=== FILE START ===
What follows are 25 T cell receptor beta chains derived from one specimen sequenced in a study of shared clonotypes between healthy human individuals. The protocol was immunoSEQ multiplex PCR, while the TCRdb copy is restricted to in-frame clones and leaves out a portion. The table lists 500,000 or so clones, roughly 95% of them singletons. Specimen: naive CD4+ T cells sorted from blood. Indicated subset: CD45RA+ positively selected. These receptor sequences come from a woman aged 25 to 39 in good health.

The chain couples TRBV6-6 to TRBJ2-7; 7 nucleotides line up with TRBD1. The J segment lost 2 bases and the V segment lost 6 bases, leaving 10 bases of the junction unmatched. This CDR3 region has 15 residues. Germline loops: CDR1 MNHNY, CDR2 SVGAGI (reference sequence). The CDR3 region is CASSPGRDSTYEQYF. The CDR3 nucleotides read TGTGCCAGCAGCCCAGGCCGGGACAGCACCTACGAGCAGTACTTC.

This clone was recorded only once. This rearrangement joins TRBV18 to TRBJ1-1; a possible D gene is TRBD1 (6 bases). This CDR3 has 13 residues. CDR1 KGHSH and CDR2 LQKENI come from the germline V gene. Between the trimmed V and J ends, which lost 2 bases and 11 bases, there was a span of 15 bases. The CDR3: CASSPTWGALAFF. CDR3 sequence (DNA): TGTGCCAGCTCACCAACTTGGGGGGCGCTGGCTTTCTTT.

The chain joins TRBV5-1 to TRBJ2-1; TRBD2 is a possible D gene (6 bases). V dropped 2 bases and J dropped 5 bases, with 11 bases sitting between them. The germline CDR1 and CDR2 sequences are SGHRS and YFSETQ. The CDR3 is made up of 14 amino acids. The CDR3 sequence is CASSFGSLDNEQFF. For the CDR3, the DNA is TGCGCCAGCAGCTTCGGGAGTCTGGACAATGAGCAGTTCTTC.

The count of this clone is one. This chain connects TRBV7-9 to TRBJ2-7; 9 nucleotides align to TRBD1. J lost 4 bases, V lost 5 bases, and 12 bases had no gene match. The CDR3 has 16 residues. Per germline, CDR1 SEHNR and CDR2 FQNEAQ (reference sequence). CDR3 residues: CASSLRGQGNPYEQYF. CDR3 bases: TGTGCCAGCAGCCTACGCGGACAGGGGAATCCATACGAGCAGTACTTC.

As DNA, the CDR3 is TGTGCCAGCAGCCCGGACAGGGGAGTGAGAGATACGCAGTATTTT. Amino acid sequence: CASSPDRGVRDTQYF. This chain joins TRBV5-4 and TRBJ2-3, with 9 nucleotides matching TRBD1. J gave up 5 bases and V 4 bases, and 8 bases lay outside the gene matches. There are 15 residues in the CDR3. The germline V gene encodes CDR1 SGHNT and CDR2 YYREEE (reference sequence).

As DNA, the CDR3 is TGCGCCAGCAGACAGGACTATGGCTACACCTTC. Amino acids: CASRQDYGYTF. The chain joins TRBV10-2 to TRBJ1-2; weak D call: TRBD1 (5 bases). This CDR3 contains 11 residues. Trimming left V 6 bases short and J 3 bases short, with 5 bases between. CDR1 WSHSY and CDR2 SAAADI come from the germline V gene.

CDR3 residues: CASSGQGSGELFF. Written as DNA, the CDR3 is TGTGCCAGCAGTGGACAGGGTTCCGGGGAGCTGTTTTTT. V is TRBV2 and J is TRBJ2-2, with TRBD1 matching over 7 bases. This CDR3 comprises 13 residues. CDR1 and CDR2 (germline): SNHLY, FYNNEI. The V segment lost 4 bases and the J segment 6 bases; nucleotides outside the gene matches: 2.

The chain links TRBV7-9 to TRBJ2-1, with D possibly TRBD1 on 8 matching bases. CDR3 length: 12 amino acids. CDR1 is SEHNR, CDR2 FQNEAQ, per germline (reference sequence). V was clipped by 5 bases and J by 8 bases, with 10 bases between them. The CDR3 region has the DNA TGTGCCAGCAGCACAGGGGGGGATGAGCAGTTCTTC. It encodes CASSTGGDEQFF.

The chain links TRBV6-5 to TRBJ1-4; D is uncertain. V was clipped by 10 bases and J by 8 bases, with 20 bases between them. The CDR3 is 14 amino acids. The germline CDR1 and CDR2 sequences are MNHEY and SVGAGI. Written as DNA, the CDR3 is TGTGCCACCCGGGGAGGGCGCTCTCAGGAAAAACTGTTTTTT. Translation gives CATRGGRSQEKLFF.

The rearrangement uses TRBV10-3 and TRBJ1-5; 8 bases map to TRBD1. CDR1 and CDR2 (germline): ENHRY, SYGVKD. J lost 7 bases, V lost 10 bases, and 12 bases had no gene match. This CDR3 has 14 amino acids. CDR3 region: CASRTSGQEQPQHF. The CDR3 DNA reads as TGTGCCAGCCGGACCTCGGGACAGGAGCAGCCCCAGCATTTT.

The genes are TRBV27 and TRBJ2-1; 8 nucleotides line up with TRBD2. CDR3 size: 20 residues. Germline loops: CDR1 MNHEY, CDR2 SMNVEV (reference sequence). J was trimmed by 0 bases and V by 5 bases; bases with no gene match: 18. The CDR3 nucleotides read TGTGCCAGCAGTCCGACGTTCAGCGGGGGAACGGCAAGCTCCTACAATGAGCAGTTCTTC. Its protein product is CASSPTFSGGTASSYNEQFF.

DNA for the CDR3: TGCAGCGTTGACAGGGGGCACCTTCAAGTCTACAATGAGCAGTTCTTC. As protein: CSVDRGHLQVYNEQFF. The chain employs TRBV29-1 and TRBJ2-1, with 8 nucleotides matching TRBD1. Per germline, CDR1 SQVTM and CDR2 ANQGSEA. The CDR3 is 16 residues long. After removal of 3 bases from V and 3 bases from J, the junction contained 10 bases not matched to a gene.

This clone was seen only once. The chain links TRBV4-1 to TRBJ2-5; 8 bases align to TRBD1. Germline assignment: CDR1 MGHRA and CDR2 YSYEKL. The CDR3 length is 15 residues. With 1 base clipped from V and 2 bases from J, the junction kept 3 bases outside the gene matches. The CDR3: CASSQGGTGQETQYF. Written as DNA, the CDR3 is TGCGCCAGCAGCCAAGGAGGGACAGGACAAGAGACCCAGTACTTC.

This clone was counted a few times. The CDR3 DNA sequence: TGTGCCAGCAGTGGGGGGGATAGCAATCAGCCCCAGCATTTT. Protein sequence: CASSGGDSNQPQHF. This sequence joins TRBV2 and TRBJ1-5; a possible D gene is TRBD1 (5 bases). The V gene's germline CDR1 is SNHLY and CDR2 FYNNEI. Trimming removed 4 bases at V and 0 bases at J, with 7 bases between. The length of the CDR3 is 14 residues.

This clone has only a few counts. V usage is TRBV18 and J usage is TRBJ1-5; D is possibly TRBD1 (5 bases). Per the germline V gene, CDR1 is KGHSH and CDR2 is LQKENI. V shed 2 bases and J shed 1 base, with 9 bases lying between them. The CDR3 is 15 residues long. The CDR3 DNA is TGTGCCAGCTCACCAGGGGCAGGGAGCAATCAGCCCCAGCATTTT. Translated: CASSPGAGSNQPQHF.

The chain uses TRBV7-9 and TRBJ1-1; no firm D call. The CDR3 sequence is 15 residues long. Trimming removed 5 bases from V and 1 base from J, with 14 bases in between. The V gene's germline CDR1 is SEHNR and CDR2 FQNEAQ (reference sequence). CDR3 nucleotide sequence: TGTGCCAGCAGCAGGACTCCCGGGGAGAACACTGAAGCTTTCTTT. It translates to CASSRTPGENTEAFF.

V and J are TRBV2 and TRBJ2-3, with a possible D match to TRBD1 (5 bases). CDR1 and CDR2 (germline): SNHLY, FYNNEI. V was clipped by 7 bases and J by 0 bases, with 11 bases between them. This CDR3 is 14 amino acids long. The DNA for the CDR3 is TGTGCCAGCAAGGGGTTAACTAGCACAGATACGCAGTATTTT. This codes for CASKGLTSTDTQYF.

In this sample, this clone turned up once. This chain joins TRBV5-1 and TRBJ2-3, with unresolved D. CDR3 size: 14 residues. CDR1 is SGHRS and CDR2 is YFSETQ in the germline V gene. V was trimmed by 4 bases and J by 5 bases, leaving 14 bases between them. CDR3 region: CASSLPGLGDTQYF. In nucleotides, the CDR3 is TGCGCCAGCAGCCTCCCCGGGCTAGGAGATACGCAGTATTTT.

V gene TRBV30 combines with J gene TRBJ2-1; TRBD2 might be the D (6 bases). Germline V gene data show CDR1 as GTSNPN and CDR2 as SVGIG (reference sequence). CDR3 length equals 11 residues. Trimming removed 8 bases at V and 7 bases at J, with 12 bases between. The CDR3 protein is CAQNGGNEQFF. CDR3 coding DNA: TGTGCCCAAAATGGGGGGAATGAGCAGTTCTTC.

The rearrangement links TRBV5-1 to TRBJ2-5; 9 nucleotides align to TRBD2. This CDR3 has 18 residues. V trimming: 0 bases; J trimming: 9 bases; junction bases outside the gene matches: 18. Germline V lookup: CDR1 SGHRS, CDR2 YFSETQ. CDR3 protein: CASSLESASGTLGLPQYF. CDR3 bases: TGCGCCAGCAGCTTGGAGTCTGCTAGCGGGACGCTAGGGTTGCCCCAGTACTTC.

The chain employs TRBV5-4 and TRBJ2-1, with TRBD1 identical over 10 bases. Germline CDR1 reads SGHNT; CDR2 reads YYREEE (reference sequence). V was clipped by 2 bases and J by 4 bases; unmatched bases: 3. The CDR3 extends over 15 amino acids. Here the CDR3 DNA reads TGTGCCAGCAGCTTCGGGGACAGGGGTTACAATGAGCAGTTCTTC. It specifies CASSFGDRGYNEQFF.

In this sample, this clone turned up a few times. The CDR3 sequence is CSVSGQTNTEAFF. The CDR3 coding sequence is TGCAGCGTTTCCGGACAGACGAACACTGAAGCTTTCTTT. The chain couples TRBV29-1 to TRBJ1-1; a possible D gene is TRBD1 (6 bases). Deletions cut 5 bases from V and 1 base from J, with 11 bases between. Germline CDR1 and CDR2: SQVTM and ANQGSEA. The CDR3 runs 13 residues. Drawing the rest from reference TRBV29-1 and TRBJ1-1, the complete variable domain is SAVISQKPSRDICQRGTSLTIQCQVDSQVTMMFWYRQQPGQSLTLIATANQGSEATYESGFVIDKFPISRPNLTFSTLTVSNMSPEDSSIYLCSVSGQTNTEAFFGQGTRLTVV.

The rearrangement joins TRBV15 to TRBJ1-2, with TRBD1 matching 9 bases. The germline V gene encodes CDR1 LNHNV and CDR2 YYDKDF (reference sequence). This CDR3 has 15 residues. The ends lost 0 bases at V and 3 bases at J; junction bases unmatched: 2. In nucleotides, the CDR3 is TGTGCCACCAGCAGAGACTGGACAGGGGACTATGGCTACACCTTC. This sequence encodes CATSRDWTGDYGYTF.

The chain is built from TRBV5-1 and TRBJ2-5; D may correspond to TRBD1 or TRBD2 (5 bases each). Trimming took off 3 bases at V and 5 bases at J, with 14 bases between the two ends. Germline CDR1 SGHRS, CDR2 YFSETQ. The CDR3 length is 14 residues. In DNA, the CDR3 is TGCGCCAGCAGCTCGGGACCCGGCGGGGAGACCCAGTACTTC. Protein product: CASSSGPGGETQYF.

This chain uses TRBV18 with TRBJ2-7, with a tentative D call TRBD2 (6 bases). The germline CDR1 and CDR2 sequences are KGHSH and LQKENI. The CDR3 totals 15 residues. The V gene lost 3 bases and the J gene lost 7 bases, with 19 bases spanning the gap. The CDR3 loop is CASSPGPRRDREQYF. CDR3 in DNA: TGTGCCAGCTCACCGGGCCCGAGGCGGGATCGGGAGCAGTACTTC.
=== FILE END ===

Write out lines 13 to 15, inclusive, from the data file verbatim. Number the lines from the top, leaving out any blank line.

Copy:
DNA for the CDR3: TGCAGCGTTGACAGGGGGCACCTTCAAGTCTACAATGAGCAGTTCTTC. As protein: CSVDRGHLQVYNEQFF. The chain employs TRBV29-1 and TRBJ2-1, with 8 nucleotides matching TRBD1. Per germline, CDR1 SQVTM and CDR2 ANQGSEA. The CDR3 is 16 residues long. After removal of 3 bases from V and 3 bases from J, the junction contained 10 bases not matched to a gene.

This clone was seen only once. The chain links TRBV4-1 to TRBJ2-5; 8 bases align to TRBD1. Germline assignment: CDR1 MGHRA and CDR2 YSYEKL. The CDR3 length is 15 residues. With 1 base clipped from V and 2 bases from J, the junction kept 3 bases outside the gene matches. The CDR3: CASSQGGTGQETQYF. Written as DNA, the CDR3 is TGCGCCAGCAGCCAAGGAGGGACAGGACAAGAGACCCAGTACTTC.

This clone was counted a few times. The CDR3 DNA sequence: TGTGCCAGCAGTGGGGGGGATAGCAATCAGCCCCAGCATTTT. Protein sequence: CASSGGDSNQPQHF. This sequence joins TRBV2 and TRBJ1-5; a possible D gene is TRBD1 (5 bases). The V gene's germline CDR1 is SNHLY and CDR2 FYNNEI. Trimming removed 4 bases at V and 0 bases at J, with 7 bases between. The length of the CDR3 is 14 residues.